Monday, April 9, 2018

Evaluating Jim Paulsen's market warning

I have been a fan of Jim Paulsen for quite some time. The chart below depicts the track record of my major market calls. His work formed the basis for my timely post in May 2015 (see Why I am bearish (and what would change my mind)), which was received with great skepticism at the time.

The track record of my major market calls

This time, though, I believe that Jim Paulsen's warning for the equity market outlined in this Bloomberg article is off the mark. Paulsen's cautionary signal for the stock market is based on his Market Message Indicator, which has rolled over. The indicator is described in the following way:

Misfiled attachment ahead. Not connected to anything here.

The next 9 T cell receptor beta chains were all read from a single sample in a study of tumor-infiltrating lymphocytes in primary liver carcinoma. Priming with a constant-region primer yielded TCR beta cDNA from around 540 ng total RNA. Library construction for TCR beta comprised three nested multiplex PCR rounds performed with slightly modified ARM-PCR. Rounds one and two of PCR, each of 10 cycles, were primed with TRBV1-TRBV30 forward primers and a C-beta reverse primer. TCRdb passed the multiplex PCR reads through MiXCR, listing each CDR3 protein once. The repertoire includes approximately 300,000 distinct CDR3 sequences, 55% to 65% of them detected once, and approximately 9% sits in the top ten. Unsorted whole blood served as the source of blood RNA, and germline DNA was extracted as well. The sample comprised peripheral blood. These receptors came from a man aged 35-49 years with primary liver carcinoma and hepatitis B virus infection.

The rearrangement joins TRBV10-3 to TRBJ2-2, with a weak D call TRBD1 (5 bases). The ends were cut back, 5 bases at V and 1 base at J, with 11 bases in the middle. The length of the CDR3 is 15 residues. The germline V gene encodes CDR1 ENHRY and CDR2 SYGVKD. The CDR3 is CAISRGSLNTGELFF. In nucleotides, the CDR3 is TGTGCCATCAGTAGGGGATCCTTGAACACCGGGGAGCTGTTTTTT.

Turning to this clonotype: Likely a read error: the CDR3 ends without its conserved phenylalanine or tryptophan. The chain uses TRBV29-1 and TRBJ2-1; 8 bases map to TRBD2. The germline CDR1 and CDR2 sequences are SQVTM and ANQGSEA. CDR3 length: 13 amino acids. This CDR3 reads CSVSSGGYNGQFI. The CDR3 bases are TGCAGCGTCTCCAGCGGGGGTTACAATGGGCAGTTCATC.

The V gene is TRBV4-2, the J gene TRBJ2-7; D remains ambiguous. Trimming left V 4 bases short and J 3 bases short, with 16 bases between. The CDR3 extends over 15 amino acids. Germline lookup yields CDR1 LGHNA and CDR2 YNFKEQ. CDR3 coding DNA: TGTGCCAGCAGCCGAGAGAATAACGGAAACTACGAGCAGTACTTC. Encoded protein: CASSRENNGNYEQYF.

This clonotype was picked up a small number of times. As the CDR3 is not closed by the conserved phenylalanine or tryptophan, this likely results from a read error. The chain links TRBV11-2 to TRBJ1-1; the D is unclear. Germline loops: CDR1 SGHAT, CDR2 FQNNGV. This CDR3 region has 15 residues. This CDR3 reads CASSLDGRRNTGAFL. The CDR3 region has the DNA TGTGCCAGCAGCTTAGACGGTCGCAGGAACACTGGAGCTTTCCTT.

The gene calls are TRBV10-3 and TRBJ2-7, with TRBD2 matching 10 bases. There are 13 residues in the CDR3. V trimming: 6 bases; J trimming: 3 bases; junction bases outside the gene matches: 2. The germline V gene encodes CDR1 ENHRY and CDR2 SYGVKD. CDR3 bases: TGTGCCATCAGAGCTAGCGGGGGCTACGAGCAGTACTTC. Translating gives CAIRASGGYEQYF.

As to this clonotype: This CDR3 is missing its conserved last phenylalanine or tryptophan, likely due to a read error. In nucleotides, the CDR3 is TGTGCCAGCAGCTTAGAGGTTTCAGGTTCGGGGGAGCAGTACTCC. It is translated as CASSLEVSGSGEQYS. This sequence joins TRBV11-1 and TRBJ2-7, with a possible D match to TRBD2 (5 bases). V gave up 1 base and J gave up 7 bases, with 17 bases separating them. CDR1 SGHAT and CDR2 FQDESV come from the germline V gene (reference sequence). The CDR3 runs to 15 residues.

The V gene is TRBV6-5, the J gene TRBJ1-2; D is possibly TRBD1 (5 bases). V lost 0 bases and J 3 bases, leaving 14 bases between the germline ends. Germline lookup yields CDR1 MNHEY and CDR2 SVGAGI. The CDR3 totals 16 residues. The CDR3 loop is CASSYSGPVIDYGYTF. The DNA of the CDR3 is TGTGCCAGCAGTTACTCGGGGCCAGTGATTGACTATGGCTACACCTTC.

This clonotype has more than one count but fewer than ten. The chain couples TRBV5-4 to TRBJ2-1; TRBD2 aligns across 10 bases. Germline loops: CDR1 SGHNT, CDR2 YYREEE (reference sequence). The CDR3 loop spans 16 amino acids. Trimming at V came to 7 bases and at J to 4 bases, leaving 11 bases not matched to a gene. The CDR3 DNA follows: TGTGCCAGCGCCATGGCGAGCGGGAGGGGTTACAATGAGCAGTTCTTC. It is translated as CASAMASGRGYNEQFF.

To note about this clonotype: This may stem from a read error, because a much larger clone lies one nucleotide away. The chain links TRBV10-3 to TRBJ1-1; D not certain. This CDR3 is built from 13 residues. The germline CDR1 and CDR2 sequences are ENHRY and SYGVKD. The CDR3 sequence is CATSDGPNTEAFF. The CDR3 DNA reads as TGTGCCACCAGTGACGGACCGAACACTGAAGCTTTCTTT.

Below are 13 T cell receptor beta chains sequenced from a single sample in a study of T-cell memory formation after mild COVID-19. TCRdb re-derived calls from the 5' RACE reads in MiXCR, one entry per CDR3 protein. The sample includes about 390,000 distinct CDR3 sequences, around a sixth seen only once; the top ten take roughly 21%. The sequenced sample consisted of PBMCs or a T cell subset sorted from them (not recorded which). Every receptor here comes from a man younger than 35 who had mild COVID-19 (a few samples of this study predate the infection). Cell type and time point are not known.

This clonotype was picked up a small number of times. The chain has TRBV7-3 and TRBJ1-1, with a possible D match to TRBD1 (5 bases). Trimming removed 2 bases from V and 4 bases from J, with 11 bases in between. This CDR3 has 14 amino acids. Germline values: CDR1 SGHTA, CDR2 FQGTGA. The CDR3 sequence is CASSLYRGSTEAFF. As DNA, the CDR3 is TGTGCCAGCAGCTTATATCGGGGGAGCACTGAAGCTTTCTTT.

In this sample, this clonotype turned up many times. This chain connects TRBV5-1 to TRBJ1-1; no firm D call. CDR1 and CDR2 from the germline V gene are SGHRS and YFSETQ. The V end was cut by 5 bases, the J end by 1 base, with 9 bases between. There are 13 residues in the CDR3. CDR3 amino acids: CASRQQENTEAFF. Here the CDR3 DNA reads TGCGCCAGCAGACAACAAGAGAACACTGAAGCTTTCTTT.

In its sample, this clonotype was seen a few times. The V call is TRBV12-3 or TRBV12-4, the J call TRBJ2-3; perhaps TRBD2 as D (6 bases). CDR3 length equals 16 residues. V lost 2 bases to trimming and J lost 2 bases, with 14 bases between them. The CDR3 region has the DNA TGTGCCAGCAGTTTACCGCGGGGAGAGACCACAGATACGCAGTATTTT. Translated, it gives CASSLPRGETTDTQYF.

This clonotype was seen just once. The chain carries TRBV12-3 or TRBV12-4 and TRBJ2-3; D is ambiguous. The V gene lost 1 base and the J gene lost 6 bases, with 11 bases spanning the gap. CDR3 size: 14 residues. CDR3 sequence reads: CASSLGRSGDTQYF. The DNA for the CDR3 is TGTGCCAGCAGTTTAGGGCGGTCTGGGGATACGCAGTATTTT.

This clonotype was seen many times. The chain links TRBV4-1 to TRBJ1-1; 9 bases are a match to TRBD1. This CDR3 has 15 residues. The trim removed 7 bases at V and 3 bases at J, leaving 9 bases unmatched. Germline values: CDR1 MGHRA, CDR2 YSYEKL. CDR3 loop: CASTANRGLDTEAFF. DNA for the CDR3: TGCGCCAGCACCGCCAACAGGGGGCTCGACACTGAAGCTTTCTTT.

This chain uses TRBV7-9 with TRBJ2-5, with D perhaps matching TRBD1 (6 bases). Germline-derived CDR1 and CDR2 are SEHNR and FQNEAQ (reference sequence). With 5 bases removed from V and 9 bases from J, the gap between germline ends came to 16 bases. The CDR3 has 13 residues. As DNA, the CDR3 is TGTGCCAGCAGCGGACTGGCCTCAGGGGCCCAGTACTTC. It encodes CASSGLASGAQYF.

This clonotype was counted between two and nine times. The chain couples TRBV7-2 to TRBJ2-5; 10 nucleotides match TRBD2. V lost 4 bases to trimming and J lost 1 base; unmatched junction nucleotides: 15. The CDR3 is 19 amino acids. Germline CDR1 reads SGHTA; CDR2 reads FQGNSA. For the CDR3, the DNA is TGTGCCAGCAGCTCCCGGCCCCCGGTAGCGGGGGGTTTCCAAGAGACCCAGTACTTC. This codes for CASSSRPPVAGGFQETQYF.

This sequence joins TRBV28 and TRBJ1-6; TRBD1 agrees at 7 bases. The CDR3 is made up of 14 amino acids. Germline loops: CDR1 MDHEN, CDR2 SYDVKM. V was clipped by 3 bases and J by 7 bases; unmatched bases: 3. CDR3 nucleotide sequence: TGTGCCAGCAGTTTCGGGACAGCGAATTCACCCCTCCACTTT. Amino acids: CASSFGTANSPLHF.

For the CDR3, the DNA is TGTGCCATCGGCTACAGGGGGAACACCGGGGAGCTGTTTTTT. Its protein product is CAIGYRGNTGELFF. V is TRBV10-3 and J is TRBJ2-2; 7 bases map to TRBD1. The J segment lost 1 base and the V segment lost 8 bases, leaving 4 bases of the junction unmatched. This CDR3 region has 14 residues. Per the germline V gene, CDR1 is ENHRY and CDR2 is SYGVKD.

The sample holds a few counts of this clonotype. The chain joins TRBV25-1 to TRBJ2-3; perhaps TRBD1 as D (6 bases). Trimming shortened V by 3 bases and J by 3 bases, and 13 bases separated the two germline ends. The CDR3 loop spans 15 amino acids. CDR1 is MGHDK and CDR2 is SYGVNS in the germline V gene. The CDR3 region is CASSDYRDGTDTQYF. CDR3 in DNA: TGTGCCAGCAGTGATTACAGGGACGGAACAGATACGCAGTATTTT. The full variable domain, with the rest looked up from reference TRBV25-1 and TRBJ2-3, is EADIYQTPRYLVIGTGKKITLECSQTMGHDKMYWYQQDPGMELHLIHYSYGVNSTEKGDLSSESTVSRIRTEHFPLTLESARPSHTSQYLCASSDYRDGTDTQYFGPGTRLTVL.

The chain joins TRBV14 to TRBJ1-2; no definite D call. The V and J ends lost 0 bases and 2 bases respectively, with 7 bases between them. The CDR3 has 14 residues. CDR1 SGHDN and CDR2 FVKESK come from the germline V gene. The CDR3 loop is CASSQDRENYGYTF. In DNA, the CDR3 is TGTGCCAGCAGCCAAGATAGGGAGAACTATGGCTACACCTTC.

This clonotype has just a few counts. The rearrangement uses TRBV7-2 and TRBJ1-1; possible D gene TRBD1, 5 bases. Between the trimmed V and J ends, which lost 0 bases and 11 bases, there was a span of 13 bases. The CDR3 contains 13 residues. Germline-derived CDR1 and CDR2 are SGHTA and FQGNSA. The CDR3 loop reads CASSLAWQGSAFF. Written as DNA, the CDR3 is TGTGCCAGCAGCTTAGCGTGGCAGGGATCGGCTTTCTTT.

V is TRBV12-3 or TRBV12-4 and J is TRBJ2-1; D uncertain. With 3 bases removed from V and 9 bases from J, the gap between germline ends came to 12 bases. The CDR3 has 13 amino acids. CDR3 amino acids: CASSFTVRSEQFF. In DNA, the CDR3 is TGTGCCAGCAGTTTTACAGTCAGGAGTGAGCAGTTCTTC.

The gauge takes five different data points into account: how the stock market is performing relative to the bond market, cyclical stocks relative to defensive stocks, corporate bond spreads, the copper-to-gold price ratio, and a U.S. dollar index. The goal is to devise a gauge that acts as a proxy for broad market stress.
I have annotated (in red) in the chart below the subsequent peak in the stock market after this indicator gave a sell signal. This indicator is far from infallible, but the market has weakened the last few times this indicator peaked and rolled over. During the study period that begins in 1980, some sell signals simply did not work, or there were long delays between the sell signal and the actual peak.

Here is what I think Paulsen is missing.

The full post can be found at our new site here.

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